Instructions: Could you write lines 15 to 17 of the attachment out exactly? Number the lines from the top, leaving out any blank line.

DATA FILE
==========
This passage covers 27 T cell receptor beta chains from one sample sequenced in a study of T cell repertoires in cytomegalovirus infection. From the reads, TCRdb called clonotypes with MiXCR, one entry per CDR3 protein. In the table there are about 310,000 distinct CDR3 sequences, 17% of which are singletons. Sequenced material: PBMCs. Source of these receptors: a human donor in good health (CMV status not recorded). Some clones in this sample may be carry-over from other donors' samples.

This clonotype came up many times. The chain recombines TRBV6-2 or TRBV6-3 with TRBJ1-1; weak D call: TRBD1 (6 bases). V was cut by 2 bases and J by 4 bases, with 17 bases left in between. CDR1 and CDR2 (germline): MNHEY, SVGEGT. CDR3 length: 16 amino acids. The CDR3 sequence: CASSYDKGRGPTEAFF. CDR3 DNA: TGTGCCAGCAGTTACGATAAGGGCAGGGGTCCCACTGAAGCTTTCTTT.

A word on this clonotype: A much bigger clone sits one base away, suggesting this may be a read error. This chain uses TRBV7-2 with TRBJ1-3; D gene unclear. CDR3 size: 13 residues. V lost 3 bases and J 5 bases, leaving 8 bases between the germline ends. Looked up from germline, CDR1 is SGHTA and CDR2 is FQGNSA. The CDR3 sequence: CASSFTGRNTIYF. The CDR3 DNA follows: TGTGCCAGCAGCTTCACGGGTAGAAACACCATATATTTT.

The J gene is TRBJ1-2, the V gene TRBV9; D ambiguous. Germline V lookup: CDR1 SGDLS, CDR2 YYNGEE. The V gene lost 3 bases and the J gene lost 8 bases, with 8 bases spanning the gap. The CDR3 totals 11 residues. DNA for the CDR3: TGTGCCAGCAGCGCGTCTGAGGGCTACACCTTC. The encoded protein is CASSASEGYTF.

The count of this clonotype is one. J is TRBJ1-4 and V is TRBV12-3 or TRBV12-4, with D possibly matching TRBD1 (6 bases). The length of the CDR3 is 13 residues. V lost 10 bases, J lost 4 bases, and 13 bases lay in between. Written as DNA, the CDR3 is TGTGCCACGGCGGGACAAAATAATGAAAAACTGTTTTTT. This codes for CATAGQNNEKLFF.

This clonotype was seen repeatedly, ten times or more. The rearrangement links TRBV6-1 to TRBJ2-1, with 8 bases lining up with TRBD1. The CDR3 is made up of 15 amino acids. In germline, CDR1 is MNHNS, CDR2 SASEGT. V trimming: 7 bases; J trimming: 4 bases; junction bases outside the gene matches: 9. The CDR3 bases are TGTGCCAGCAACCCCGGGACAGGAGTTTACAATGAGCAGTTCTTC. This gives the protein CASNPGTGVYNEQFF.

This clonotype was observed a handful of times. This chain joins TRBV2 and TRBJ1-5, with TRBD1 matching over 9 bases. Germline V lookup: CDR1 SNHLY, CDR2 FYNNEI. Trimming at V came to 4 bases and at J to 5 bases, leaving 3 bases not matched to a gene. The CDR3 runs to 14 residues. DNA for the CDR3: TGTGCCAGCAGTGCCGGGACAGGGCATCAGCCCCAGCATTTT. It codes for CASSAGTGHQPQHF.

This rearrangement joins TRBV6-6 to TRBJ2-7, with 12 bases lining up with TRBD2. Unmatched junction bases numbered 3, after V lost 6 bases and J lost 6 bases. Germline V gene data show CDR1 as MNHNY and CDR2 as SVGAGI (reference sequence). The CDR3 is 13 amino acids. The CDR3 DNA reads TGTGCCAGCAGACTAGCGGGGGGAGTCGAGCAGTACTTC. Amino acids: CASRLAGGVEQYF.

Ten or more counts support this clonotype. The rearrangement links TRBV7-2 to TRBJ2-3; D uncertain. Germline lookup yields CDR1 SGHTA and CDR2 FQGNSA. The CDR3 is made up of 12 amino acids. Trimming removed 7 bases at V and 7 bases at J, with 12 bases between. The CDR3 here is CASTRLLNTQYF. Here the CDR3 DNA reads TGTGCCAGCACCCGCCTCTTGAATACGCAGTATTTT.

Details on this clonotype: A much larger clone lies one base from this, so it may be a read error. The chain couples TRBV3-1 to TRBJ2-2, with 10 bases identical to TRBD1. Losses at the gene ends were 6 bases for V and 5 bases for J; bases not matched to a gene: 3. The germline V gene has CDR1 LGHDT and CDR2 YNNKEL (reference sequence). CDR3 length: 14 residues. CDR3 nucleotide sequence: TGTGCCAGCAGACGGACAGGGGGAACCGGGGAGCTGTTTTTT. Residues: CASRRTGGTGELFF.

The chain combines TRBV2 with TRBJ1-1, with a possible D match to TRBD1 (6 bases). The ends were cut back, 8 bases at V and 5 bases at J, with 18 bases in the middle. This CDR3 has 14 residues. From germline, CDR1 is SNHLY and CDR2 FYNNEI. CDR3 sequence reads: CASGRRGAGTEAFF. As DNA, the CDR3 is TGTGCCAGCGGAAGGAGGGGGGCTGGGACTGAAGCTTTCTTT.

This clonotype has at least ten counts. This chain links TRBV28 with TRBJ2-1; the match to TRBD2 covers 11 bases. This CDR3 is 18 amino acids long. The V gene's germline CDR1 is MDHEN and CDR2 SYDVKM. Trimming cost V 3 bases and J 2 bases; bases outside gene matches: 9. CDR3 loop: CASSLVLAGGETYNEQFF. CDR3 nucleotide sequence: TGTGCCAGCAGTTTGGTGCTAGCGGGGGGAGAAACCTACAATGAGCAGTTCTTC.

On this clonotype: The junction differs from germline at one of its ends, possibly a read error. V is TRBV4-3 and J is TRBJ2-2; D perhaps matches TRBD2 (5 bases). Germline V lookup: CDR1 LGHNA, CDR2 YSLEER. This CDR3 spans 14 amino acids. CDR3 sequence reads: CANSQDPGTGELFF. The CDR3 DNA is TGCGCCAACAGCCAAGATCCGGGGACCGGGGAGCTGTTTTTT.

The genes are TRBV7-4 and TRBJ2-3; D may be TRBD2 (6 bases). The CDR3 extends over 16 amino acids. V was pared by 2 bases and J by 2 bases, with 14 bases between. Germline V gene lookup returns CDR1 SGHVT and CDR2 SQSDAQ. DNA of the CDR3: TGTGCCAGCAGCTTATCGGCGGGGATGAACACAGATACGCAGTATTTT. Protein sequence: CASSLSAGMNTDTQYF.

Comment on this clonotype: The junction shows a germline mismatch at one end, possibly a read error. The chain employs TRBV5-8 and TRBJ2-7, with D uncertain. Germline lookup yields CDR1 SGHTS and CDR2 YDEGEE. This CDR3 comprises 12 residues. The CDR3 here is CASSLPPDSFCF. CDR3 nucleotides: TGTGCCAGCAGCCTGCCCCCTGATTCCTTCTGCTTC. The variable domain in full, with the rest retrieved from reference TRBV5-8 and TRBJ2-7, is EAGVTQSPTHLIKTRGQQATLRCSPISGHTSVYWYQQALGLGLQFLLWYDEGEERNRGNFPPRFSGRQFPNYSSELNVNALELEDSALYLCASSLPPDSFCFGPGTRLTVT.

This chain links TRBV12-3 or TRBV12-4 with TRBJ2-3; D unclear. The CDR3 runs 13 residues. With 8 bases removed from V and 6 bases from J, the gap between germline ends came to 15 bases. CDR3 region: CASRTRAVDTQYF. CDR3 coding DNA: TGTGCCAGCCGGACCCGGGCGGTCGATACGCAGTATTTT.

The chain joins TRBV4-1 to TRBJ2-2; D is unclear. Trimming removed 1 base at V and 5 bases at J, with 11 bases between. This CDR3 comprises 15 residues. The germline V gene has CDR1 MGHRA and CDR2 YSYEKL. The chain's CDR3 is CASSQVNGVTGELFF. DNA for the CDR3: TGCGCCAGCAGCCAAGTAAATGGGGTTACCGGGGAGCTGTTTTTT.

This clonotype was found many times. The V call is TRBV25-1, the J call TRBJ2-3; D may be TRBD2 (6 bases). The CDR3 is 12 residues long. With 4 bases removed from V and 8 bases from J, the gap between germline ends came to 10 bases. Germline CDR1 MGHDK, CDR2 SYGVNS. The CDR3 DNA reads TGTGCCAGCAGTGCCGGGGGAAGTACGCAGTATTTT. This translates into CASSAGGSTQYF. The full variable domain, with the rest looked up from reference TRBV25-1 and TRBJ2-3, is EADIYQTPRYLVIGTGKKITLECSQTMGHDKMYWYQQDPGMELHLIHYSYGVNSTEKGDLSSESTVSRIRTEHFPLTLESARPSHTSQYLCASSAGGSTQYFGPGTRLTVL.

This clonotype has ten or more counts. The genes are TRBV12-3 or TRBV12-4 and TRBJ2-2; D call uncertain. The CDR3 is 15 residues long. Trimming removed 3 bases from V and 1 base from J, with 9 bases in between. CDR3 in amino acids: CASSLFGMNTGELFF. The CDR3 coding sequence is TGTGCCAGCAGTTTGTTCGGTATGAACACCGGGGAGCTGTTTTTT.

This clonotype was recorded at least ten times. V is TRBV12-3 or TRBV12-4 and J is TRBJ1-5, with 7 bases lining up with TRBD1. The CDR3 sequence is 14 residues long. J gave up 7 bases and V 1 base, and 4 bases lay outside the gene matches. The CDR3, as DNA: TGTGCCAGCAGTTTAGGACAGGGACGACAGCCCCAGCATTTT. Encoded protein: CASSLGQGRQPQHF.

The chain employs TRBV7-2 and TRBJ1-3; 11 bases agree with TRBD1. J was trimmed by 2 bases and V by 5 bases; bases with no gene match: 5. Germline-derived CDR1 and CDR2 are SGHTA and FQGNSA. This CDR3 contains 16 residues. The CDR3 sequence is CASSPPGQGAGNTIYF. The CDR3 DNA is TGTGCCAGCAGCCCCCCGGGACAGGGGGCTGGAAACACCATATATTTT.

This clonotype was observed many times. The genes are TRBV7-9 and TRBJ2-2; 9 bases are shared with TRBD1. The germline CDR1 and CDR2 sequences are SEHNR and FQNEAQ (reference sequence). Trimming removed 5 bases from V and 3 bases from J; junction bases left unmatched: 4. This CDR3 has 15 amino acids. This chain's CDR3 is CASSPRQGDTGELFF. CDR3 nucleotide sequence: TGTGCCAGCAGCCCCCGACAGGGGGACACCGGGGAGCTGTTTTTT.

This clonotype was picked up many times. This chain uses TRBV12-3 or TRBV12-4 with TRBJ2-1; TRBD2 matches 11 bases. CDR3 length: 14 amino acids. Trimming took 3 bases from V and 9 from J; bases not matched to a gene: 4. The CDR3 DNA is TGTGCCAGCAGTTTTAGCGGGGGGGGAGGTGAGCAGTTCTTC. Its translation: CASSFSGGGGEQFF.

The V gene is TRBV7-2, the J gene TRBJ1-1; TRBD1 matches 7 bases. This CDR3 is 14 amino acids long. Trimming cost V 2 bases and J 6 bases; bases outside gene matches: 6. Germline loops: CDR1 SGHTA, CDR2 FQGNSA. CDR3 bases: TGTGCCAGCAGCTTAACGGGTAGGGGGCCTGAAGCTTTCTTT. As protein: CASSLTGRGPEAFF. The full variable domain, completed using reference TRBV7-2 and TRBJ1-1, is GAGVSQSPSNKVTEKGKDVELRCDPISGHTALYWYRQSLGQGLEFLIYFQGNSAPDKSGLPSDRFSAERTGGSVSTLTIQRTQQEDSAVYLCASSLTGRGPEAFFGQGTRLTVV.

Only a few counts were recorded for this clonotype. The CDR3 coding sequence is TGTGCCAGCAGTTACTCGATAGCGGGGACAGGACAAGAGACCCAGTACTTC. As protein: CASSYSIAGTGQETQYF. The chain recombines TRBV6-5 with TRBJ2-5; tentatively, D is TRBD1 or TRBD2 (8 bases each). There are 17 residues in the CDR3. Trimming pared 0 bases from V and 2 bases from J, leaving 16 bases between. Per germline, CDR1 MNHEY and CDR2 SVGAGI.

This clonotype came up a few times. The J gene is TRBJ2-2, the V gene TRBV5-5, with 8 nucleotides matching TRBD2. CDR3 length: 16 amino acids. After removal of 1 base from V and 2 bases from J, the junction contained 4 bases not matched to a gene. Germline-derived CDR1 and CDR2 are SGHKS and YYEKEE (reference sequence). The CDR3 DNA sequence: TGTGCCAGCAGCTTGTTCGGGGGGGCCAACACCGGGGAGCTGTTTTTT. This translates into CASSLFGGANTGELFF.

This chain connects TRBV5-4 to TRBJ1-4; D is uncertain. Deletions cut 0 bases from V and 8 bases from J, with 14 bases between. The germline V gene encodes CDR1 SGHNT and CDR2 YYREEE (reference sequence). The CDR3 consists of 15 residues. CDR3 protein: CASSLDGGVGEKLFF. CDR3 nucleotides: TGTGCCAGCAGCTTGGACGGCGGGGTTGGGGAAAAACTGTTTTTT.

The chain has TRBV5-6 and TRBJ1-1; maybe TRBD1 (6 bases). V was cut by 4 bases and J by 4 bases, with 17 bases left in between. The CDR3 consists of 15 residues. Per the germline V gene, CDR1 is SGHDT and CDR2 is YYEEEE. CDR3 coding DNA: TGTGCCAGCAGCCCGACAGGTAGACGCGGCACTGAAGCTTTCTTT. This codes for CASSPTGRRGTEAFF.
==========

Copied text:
Comment on this clonotype: The junction shows a germline mismatch at one end, possibly a read error. The chain employs TRBV5-8 and TRBJ2-7, with D uncertain. Germline lookup yields CDR1 SGHTS and CDR2 YDEGEE. This CDR3 comprises 12 residues. The CDR3 here is CASSLPPDSFCF. CDR3 nucleotides: TGTGCCAGCAGCCTGCCCCCTGATTCCTTCTGCTTC. The variable domain in full, with the rest retrieved from reference TRBV5-8 and TRBJ2-7, is EAGVTQSPTHLIKTRGQQATLRCSPISGHTSVYWYQQALGLGLQFLLWYDEGEERNRGNFPPRFSGRQFPNYSSELNVNALELEDSALYLCASSLPPDSFCFGPGTRLTVT.

This chain links TRBV12-3 or TRBV12-4 with TRBJ2-3; D unclear. The CDR3 runs 13 residues. With 8 bases removed from V and 6 bases from J, the gap between germline ends came to 15 bases. CDR3 region: CASRTRAVDTQYF. CDR3 coding DNA: TGTGCCAGCCGGACCCGGGCGGTCGATACGCAGTATTTT.

The chain joins TRBV4-1 to TRBJ2-2; D is unclear. Trimming removed 1 base at V and 5 bases at J, with 11 bases between. This CDR3 comprises 15 residues. The germline V gene has CDR1 MGHRA and CDR2 YSYEKL. The chain's CDR3 is CASSQVNGVTGELFF. DNA for the CDR3: TGCGCCAGCAGCCAAGTAAATGGGGTTACCGGGGAGCTGTTTTTT.